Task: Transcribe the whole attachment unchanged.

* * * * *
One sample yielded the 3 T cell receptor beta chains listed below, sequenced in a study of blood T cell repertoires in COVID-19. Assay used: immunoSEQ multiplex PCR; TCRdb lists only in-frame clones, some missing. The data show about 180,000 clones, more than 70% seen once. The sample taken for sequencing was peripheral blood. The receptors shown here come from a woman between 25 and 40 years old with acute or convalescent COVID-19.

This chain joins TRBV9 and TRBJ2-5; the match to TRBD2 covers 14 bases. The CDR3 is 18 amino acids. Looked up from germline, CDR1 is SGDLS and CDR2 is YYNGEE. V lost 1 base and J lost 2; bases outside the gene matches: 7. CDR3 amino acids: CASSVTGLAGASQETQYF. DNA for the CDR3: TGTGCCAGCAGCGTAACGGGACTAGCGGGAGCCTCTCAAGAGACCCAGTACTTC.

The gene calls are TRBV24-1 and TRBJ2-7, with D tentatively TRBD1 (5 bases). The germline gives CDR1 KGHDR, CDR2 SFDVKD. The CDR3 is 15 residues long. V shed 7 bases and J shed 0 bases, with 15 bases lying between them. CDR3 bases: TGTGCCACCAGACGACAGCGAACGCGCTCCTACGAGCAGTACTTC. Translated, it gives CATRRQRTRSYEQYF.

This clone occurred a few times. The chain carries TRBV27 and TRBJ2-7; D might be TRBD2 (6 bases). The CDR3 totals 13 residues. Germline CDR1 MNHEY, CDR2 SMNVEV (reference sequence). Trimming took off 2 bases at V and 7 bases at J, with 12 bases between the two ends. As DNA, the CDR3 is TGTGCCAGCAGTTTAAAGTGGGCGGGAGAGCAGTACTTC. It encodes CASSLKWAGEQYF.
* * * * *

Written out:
One sample yielded the 3 T cell receptor beta chains listed below, sequenced in a study of blood T cell repertoires in COVID-19. Assay used: immunoSEQ multiplex PCR; TCRdb lists only in-frame clones, some missing. The data show about 180,000 clones, more than 70% seen once. The sample taken for sequencing was peripheral blood. The receptors shown here come from a woman between 25 and 40 years old with acute or convalescent COVID-19.

This chain joins TRBV9 and TRBJ2-5; the match to TRBD2 covers 14 bases. The CDR3 is 18 amino acids. Looked up from germline, CDR1 is SGDLS and CDR2 is YYNGEE. V lost 1 base and J lost 2; bases outside the gene matches: 7. CDR3 amino acids: CASSVTGLAGASQETQYF. DNA for the CDR3: TGTGCCAGCAGCGTAACGGGACTAGCGGGAGCCTCTCAAGAGACCCAGTACTTC.

The gene calls are TRBV24-1 and TRBJ2-7, with D tentatively TRBD1 (5 bases). The germline gives CDR1 KGHDR, CDR2 SFDVKD. The CDR3 is 15 residues long. V shed 7 bases and J shed 0 bases, with 15 bases lying between them. CDR3 bases: TGTGCCACCAGACGACAGCGAACGCGCTCCTACGAGCAGTACTTC. Translated, it gives CATRRQRTRSYEQYF.

This clone occurred a few times. The chain carries TRBV27 and TRBJ2-7; D might be TRBD2 (6 bases). The CDR3 totals 13 residues. Germline CDR1 MNHEY, CDR2 SMNVEV (reference sequence). Trimming took off 2 bases at V and 7 bases at J, with 12 bases between the two ends. As DNA, the CDR3 is TGTGCCAGCAGTTTAAAGTGGGCGGGAGAGCAGTACTTC. It encodes CASSLKWAGEQYF.